Aladdin micro

See this kid? The one with the chubby cheeks dressed as Aladdin? We went together to see the new live-action version in the theatre the other day. He didn’t wear his costume though, because, you see, this boy is 17 now.

When my son was little, Aladdin was his absolute favorite. My talented mother-in-law sewed him a costume, complete with a little red hat, and he wore it EVERYWHERE, dragging his magic carpet and Abu behind him.

Every car ride he would beg me to play “One Jump” over and over, so he could practice the rapidly paced words. He drove us all crazy with his incessant singing day and night…and I remember wishing for the Aladdin phase to pass, because that song was CONSTANTLY stuck in my head.

Be careful what you wish for.

Because it seems I blinked, and suddenly found myself watching a different version of Aladdin, with a different version of this boy. A boy who towers over me now. A boy with stubble on his formerly chubby cheeks. A boy with a deep voice, who is too self-conscious to ever sing out loud to me today.

And as we sat in the darkened theatre and “One Jump” came on, I snuck glances over at my son, leaving for college in just one short year, and struggled to hold back tears. I’m not sure how we got here, he and I, to this stage of life, so quickly.

And the same me that wished the Aladdin phase would pass, now wished that I could go back in time for even a single day, and hear that little voice singing to me again.

Parenting little kids is tough. I’m finding letting go of big kids is tougher.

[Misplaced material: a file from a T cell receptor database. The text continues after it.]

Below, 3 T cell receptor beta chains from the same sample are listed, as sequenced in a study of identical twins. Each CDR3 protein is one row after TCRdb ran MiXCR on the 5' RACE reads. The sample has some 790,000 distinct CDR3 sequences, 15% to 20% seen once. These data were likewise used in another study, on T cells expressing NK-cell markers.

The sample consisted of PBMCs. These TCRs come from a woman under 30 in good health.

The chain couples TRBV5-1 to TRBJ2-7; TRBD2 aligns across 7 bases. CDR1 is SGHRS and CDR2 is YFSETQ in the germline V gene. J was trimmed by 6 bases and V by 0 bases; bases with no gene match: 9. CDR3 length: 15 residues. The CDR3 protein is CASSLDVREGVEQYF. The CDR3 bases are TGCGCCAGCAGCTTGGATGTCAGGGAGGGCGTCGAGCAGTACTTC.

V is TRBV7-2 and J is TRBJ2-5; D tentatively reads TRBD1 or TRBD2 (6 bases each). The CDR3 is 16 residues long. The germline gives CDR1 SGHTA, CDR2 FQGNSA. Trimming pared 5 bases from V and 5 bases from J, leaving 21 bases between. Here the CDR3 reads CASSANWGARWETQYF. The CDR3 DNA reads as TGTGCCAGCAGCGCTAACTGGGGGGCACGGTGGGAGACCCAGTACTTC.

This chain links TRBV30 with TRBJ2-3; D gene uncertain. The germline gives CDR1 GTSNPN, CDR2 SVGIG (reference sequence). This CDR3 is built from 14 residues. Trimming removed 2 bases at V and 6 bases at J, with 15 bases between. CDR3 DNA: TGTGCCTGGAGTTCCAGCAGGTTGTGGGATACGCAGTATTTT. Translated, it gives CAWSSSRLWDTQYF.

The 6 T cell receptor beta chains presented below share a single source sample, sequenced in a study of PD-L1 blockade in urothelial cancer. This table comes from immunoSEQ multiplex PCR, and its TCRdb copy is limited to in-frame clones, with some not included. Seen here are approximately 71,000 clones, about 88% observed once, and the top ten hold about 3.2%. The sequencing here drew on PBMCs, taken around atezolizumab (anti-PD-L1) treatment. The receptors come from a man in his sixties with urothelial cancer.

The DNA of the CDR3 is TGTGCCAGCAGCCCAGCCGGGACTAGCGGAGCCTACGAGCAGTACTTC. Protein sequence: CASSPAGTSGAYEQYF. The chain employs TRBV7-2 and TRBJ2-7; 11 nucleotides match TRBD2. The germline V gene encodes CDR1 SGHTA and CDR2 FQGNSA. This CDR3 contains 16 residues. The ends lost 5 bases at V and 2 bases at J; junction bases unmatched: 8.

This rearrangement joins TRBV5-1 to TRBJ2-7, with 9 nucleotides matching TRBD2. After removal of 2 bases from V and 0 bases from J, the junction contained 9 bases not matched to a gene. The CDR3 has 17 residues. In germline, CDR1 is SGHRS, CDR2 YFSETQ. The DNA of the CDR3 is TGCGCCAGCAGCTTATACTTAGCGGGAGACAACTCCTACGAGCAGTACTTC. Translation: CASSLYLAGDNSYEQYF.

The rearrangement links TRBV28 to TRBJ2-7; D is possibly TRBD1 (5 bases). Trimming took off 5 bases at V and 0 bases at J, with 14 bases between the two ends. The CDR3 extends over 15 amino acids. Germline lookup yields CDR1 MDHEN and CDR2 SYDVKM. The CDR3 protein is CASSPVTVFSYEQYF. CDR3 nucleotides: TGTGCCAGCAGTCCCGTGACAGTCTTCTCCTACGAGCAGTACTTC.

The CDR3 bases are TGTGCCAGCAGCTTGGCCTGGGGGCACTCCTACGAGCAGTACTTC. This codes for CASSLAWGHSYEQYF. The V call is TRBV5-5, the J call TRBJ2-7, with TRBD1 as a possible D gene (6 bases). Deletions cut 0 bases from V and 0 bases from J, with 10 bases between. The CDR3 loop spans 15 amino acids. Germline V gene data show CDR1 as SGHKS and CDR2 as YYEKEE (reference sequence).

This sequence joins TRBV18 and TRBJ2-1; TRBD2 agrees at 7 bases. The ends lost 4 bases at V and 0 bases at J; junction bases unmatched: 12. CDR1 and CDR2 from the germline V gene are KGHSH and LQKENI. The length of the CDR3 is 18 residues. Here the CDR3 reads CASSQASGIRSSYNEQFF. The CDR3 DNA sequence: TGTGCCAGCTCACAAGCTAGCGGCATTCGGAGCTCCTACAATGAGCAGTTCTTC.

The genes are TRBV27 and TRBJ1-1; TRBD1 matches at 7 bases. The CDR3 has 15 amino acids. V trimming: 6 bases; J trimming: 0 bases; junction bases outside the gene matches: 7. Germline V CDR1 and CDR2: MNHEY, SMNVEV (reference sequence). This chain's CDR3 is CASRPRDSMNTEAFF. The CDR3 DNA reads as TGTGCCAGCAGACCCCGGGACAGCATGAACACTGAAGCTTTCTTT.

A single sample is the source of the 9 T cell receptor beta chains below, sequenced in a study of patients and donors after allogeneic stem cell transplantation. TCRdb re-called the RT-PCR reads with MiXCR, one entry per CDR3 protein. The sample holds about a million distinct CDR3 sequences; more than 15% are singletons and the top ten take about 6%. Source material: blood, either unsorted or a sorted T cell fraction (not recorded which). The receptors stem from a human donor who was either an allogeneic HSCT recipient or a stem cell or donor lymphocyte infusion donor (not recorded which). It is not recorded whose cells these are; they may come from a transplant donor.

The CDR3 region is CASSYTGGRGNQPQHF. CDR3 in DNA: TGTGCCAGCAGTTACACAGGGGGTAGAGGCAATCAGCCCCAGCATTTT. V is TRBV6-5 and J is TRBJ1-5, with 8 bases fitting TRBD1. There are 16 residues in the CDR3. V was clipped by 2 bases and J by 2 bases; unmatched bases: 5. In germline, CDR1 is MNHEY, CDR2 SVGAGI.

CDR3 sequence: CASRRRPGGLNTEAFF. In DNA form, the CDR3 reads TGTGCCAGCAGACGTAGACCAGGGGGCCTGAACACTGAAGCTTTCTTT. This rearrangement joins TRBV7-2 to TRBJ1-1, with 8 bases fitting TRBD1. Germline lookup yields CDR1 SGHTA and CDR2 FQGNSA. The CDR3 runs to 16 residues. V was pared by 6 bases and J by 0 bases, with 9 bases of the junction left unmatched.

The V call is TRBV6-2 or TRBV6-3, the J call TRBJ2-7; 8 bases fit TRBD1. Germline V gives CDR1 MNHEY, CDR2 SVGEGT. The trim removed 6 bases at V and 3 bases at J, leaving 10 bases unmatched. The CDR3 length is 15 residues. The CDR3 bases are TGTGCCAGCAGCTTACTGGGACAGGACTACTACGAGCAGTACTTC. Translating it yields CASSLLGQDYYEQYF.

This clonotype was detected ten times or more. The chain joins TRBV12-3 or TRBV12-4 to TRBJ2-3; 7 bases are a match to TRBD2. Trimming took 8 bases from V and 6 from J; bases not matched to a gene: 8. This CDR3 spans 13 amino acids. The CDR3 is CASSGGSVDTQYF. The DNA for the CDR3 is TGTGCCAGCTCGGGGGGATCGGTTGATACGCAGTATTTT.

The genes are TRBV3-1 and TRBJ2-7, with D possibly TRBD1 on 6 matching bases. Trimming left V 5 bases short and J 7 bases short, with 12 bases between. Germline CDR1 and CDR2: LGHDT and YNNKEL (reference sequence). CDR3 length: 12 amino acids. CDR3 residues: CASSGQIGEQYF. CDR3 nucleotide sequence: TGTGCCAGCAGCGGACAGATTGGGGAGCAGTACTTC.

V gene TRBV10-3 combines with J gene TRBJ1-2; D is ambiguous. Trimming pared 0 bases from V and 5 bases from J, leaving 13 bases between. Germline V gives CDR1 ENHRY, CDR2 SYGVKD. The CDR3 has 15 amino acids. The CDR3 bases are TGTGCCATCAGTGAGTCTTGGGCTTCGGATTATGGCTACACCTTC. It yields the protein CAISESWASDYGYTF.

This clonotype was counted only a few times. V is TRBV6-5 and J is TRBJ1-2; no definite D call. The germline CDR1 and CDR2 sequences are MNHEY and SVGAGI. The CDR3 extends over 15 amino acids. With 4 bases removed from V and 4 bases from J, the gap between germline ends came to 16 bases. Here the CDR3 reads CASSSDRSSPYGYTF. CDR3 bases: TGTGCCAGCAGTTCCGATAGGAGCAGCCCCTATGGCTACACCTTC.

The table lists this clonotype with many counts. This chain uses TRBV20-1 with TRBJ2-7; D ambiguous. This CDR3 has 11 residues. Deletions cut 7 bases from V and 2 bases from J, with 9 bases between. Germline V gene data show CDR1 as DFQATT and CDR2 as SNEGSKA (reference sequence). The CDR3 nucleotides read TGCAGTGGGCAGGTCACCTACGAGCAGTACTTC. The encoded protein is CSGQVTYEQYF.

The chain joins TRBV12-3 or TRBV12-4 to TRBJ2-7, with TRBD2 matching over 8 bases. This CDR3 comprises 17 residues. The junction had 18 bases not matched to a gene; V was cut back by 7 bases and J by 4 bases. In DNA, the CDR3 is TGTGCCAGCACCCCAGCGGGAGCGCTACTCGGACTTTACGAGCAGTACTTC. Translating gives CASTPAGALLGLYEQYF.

So to the parents of young ones…give them an extra snuggle today. And to the parents struggling with the next chapter…just know you are not alone.

This boy of mine may not hold my hand any longer, but no matter how big he gets, he will always, always, hold my heart. ❤️

Mother’s Day Mayhem

My three kids on Mother’s Day: “Mom, you go relax. We’ll do everything. We’ve got it covered.”

Narrator: But they didn’t have it covered. They didn’t have it covered at all…


Yes, friends, they poured LIQUID dish soap in the dishwasher and flooded my kitchen. And if you look closely, you’ll also notice they loaded the forks and KNIVES upside down. Umm…who raised you people and are ya trying to kill me?

Never a dull moment in the life of a mom. Which, honestly, is kind of what I love about it…giant soapy mess and all. ❤️

The Girl Who Loved Socks

Ava socks micro

This is what my daughter wore to her first day of 1st grade. Three pairs of different colored socks, all inside-out, stuffed into her “fancy” shoes, with black leggings, a headband for a belt, and a striped dress on top. And oh, let’s not forget the bright pink BATHING SUIT she is wearing under all that jazz.

Why would I let my child dress like that on the first day of school, you ask? Because this ain’t my first rodeo. She is my third and youngest child, arriving nine years after my first, when I was close to 40. And I’ve found that one of the benefits of being an “older” mom is that you learn to pick your battles.

Because as anyone with a daughter knows, there are SO many battles.